The Federal Government has unveiled a $17.6 billion economic stimulus package, designed to vaccinate the Australian economy from the unfolding coronavirus pandemic.
The measures, which will go before parliament in early March, are designed to support business continuity, encourage employment and maintain consumer confidence with much needed key tax breaks.
The Government’s plan is based around four key pillars, namely:
1. Supporting business investment;
2. Encouraging employment and easing business cashflow;
3. Driving household spending; and
4. Assisting severely affected regions.
Supporting Business Investment
The Government has indicated its intention to stimulate the economy by encouraging business investment. Under proposed changes to the instant asset write off program, eligible asset purchases of $150,000 (from $30,000) or less will become immediately deductible for tax purposes. In addition, the Government has proposed to open the concession to medium sized enterprises with annual turnover of up to $500 million. These measures are expected to apply until 30 June 2020.
Asset purchases in excess of $150,000 will also be encouraged with the Government allowing businesses to claim an immediate tax deduction for 50% of the asset’s purchase price. The remainder of the purchase price will be depreciated under the existing depreciation regime. This measure is forecasted to apply until 30 June 2021 and will be accessible to business with turnover of up to $500 million.
These measures will be welcomed by profitable companies who intend to spend on additional equipment but may not provide relief to loss making businesses.
Companies that have been considering capital investments should closely follow these proposed amendments as they make their way through Parliament.
The table below demonstrates the after tax effect of the proposed changes for a profit making trading company that purchases a $100,000 tractor. It is assumed that the tractor will be purchased on 1 April 2020, has an effective life of 15 years and will be used solely in the business.
Encouraging Employment and Easing Business Cashflow
The financial centrepiece of the Government’s stimulus package is a plan to provide payments of up to $25,000 to employers with less than $50 million in turnover. Under the proposed measures, eligible employers will be entitled to a cash payment equal to 50% of their total PAYG withholding amount. Eligible business that pay wages will receive a minimum payment of $2,000 regardless of their total PAYG withholding amount.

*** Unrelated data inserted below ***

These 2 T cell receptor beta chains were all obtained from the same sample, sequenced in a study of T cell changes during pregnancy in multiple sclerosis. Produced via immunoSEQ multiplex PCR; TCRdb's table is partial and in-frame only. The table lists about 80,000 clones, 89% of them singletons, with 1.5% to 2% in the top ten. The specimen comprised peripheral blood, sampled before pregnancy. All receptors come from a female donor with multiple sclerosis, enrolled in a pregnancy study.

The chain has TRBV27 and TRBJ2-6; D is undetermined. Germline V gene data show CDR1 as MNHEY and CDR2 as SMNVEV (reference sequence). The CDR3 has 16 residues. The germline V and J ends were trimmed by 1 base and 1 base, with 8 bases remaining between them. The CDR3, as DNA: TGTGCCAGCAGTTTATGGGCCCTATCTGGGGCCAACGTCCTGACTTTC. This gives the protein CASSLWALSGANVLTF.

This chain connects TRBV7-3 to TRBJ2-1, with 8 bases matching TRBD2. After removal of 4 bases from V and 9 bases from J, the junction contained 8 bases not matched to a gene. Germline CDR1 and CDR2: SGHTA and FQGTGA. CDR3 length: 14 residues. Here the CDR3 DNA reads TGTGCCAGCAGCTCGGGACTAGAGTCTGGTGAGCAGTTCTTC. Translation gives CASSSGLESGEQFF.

The following example demonstrates how the changes will apply:
Sarah operates a building business and employs 8 construction workers on average full-time weekly earnings who each earn $89,730 per year. In the months of March, April and June for the 2019-20 income year, Sarah reports withholding of $15,008 for her employees on each Business Activity Statement (BAS). Under the Government’s changes, Sarah will be eligible to receive the following on lodgement of each of her BAS’s:
- A payment of $22,512 for the March period, equal to 150 per cent as a ratio to her March 2020 withholding requirement.
- A payment of $2,488 for the April period, before she reaches the $25,000 cap.
- No payment for the May or June period, as she has now reached the $25,000 cap.
The Government is also encouraging small businesses to retain their apprentices and trainees with eligible employers entitled to receive a 50% subsidy on all apprentice and trainee wages up to $7,000 each quarter per apprentice. The subsidy will be available for 9 months from 1 January 2020 to 30 September 2020.
Both of these measures are expected to be administered through the employers Business Activity Statements. This will provide an immediate stimulus to eligible employers if the design of this initiative permits the credit to be applied against the PAYG withholding obligation. This measure will benefit around 690,000 businesses that employ around 7.8 million people.
Driving Household Spending
In somewhat of a policy backflip, the Government has also decided to issue a $750 cash handout to certain low income individuals. Whilst it is not yet clear who will be entitled to the payment, the Government has indicated that it will be directed towards recipients of social security, veterans and eligible concession card holders. The vast majority of these payments are expected to be made by mid-April.
Assisting Severely Affected Regions
The Government has laid aside $1 billion to support specific communities and industries that are disproportionately affected by the coronavirus pandemic. Whilst details have not yet been released, it is expected that the tourism, agriculture and education sectors will receive the bulk of this funding.
It is important to note that the measures outlined above must make it through Parliament before becoming law. The Labour party has indicated in principle support for the stimulus package but the devil will be in the detail and parliamentary delays should not be unexpected. Businesses owners are advised to wait until these changes are enacted to ensure they receive the promised benefits. In the meantime, remain calm and be sure to wash your hands! Cooper Partners will be sure to keep you up to date as these measures move through Parliament.
If you have queries in relation to any of the above proposals, please contact your Cooper Partners representative.
This newsletter is current as of 13 March 2020, however, please note that announcements and changes are being made by the Government and the ATO regularly, and we expect that the tax and business-related responses will continue to evolve. Please contact us to discuss.